9. Filosofova, nee Diaghileva, Anna Pavlovna (1837-1912) was a prominent public figure, an active supporter of the struggle for equality for women, one of the organisers of the first women's cooperative associations, one of the initiators of the Women's Higher Training Course (the Bestuzhev Course) at S. Petersburg (1878), and the mother of D.V. Filosofov.
  10. Kamenetskaya, nee Filosofova, Maria Vladimirovna (1862-?), the elder sister of D.V. Filosofov, was, according to A.N. Benois, “a stately, good-looking, but not very nice lady. She treated us a bit condescendingly as young boy friends of her “little brother" // Alexander Benois. My Memoirs. In 5 volums. Vol. 2, Moscow., 1990, p. 502.
  11. In Commemoration of A.P. Filosofova. Vol. 1, Ptg., 1915, p. 150.
  12. Ibid., p. 390.
  13. Children of Maria Kamenetskaya (married name Filosofova) - Zinaida and Tatiana Kamenetskaya.
  14. The Filosofovs family - Vladimir (1820-1894) and Anna (1837-1912), nee Diaghileva.
  15. Dmitry Filosofov (18721940) - brother of the narrator's mother
  16. Kamenetskaya Maria Vladimirovna. See footprint 10
  17. Author of the memoirs Zinaida Kamenetskaya
  18. Diaghilev died in Venice on August 19 1929 having a rest by the water.

Illustrations

Kamenetskayaʼs memoirs about Diaghilev. 1931
Kamenetskayaʼs memoirs about Diaghilev. 1931
Tretyakov Gallery
View from a window of the main house in Bogdanovskoye. 1900s
View from a window of the main house in Bogdanovskoye. 1900s
Home in Bogdanovskoye, built in Anna Filosofovaʼs lifetime in 1870. 1900s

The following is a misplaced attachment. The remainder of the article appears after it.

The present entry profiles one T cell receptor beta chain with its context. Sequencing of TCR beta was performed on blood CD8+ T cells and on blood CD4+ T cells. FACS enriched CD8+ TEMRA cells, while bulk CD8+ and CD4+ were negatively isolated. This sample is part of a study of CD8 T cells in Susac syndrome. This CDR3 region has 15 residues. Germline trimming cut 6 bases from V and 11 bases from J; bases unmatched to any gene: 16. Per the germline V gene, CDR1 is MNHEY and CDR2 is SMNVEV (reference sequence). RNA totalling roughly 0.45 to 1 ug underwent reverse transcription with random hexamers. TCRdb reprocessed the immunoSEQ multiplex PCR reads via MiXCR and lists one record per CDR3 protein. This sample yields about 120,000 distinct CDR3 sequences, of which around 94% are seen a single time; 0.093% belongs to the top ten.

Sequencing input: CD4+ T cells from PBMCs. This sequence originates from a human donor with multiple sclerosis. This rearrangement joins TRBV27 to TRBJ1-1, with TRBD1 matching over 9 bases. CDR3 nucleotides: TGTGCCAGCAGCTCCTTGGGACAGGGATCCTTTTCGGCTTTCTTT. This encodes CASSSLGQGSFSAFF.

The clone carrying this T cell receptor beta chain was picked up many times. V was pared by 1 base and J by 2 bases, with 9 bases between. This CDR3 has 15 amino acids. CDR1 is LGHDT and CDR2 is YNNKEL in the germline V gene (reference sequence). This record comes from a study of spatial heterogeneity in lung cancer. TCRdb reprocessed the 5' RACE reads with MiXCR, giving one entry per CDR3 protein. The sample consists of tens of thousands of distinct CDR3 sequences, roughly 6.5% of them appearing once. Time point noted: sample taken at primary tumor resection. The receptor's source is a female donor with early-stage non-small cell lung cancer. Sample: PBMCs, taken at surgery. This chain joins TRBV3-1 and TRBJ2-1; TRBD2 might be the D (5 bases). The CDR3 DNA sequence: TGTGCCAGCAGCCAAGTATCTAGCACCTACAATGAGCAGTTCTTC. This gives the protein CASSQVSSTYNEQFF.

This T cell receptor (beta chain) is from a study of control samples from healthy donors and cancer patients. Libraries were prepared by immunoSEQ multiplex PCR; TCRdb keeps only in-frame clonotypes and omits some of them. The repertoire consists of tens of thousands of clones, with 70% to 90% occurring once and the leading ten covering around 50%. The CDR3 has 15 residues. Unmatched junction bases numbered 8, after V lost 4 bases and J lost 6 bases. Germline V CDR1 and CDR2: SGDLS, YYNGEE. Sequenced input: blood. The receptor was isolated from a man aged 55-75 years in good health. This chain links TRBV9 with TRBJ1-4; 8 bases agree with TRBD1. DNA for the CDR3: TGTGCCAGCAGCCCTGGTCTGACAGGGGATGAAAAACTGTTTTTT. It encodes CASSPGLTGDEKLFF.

Home in Bogdanovskoye, built in Anna Filosofovaʼs lifetime in 1870. 1900s
Anna Petrovna Filosofova. 1911
Anna Petrovna Filosofova. 1911
Grigory SOROKA (?). Inside the House. Lounge in the old house of the Bogdanovskoye estate. 1840s
Grigory SOROKA (?). Inside the House. Lounge in the old house of the Bogdanovskoye estate. 1840s
Pskov Museum-Reserve
Alley in the park of the Bogdanovskoye estate. 1900-е
Alley in the park of the Bogdanovskoye estate. 1900-е
Front gate in the Bogdanovskoye estate. Drawing from the book “In memoriam of Anna Filosofova”. Petrograd, 1915
Front gate in the Bogdanovskoye estate. Drawing from the book “In memoriam of Anna Filosofova”. Petrograd, 1915
Beehouse in Bogdanovskoye village. Drawing from the book “In memoriam of Anna Filosofova”. Petrograd, 1915
Beehouse in Bogdanovskoye village. Drawing from the book “In memoriam of Anna Filosofova”. Petrograd, 1915
Pond in Bogdanovskoye. Drawing from the book “In memoriam of Anna Filosofova”. Petrograd, 1915
Pond in Bogdanovskoye. Drawing from the book “In memoriam of Anna Filosofova”. Petrograd, 1915
Pond in Bogdanovskoye. Photograph by Yelena Terkel. 2009
Pond in Bogdanovskoye. Photograph by Yelena Terkel. 2009